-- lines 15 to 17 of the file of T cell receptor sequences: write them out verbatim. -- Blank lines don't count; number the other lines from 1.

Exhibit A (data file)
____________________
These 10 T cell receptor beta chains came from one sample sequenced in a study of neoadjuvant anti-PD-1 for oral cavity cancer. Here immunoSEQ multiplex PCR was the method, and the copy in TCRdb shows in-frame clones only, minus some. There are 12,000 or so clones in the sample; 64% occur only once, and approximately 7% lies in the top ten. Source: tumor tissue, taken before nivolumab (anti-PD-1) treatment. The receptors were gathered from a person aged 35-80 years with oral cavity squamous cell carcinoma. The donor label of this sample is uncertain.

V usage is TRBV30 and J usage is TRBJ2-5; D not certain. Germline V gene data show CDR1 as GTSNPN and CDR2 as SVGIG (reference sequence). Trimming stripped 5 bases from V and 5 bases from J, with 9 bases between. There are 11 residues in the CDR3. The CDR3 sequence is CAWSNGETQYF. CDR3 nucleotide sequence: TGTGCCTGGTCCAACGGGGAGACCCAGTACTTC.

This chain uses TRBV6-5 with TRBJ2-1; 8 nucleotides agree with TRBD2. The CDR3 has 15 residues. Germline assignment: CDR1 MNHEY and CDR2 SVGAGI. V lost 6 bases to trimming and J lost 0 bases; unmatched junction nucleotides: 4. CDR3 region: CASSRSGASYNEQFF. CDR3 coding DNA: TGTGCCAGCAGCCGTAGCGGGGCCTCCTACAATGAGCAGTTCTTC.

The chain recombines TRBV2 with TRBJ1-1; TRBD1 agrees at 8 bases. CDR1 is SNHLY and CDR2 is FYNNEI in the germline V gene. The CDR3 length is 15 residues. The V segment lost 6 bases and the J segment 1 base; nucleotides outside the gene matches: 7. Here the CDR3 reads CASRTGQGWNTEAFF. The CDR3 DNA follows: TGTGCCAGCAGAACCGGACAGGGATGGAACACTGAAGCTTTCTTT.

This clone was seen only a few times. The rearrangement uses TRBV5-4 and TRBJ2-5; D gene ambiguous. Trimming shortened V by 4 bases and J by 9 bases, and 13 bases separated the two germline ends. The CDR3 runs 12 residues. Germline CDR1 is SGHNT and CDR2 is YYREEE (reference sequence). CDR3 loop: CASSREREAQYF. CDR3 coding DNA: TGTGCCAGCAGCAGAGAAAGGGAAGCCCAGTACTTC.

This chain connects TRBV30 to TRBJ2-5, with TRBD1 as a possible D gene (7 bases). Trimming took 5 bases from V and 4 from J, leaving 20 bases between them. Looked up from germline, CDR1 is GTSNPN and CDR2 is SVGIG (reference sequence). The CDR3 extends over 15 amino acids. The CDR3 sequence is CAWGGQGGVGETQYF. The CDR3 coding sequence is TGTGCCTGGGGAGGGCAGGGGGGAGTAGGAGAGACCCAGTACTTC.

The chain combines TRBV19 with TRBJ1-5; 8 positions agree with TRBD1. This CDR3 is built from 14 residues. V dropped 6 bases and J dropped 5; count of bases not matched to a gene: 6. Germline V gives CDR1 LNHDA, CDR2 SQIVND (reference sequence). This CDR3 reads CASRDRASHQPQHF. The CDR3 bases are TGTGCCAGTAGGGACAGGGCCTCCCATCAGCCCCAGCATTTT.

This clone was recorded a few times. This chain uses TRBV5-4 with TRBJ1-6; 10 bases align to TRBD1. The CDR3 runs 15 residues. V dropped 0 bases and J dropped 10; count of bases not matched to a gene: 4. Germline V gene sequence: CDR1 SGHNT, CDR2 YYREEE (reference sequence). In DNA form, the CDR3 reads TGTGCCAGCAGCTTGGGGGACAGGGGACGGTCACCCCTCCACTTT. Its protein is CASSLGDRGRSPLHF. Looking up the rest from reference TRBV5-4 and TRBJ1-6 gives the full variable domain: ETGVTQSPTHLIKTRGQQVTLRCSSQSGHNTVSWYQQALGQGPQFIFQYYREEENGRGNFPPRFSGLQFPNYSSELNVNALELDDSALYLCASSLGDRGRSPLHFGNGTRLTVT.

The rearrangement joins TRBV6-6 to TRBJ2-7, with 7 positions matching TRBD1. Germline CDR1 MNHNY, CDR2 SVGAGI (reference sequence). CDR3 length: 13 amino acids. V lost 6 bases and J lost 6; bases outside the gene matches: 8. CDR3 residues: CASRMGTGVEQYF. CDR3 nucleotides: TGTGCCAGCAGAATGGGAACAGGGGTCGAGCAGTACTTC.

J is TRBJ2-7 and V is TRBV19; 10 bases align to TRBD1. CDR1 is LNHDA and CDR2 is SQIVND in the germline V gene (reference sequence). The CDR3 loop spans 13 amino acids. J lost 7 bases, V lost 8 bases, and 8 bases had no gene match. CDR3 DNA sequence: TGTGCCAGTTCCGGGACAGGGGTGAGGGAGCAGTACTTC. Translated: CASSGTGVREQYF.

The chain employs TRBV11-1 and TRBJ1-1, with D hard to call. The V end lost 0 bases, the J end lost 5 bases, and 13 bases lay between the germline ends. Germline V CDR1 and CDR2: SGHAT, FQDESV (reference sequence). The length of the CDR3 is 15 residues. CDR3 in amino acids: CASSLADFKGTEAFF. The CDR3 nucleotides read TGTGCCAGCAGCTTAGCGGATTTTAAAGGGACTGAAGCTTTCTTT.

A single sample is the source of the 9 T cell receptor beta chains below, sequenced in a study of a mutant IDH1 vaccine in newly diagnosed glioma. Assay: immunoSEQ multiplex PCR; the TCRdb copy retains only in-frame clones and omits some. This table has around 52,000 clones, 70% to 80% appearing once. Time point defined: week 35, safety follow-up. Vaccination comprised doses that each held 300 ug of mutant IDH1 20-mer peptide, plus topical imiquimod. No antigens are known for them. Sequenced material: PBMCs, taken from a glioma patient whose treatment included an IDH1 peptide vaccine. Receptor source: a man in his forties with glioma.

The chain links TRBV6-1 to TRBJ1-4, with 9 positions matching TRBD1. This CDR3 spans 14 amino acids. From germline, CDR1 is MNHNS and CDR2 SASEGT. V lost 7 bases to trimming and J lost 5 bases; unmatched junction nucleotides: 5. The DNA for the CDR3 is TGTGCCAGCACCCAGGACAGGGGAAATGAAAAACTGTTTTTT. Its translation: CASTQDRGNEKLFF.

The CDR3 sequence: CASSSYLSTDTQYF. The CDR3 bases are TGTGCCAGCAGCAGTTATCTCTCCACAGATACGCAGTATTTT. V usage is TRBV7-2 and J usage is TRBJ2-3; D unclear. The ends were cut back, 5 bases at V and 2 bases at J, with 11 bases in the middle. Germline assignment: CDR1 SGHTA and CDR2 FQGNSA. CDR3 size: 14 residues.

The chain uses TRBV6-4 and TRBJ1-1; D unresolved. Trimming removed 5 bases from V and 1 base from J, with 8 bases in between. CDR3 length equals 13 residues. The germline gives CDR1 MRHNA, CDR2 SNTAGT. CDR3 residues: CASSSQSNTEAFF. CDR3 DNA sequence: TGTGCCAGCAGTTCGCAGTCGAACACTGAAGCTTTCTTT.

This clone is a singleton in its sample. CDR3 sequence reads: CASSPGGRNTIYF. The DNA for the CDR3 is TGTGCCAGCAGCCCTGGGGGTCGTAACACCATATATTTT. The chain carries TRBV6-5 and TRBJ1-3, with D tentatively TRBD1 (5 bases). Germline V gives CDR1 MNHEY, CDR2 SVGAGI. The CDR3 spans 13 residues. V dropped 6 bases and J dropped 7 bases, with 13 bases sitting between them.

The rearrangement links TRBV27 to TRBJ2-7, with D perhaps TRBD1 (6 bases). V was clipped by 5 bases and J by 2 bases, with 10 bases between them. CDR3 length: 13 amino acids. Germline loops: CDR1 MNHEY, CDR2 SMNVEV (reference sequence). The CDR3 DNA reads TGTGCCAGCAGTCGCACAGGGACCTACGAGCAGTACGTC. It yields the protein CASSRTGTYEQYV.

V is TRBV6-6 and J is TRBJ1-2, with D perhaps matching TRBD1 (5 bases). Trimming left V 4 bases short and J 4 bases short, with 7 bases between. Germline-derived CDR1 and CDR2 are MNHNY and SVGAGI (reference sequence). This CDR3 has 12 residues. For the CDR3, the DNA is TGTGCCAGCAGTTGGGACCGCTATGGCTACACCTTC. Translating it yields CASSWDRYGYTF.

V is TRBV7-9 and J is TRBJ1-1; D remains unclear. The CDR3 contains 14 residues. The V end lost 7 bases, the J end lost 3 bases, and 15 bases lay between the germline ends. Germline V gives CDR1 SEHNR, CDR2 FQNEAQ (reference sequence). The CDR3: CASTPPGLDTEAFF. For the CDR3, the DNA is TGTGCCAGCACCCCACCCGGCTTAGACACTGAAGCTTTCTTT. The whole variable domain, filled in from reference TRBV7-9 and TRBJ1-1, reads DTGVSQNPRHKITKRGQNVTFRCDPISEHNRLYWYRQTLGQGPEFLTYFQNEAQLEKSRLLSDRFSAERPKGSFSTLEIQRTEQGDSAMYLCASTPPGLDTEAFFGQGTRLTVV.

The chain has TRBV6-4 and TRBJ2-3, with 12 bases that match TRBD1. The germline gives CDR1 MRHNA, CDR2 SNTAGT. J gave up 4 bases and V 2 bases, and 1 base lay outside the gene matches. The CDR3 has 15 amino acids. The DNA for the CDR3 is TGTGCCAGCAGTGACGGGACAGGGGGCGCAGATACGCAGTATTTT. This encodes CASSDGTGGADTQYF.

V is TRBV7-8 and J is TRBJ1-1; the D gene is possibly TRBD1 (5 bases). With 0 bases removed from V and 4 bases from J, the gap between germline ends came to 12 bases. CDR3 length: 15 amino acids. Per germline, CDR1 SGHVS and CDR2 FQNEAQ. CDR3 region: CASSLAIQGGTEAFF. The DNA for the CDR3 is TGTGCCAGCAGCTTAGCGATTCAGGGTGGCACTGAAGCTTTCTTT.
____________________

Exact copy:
The chain uses TRBV6-4 and TRBJ1-1; D unresolved. Trimming removed 5 bases from V and 1 base from J, with 8 bases in between. CDR3 length equals 13 residues. The germline gives CDR1 MRHNA, CDR2 SNTAGT. CDR3 residues: CASSSQSNTEAFF. CDR3 DNA sequence: TGTGCCAGCAGTTCGCAGTCGAACACTGAAGCTTTCTTT.

This clone is a singleton in its sample. CDR3 sequence reads: CASSPGGRNTIYF. The DNA for the CDR3 is TGTGCCAGCAGCCCTGGGGGTCGTAACACCATATATTTT. The chain carries TRBV6-5 and TRBJ1-3, with D tentatively TRBD1 (5 bases). Germline V gives CDR1 MNHEY, CDR2 SVGAGI. The CDR3 spans 13 residues. V dropped 6 bases and J dropped 7 bases, with 13 bases sitting between them.

The rearrangement links TRBV27 to TRBJ2-7, with D perhaps TRBD1 (6 bases). V was clipped by 5 bases and J by 2 bases, with 10 bases between them. CDR3 length: 13 amino acids. Germline loops: CDR1 MNHEY, CDR2 SMNVEV (reference sequence). The CDR3 DNA reads TGTGCCAGCAGTCGCACAGGGACCTACGAGCAGTACGTC. It yields the protein CASSRTGTYEQYV.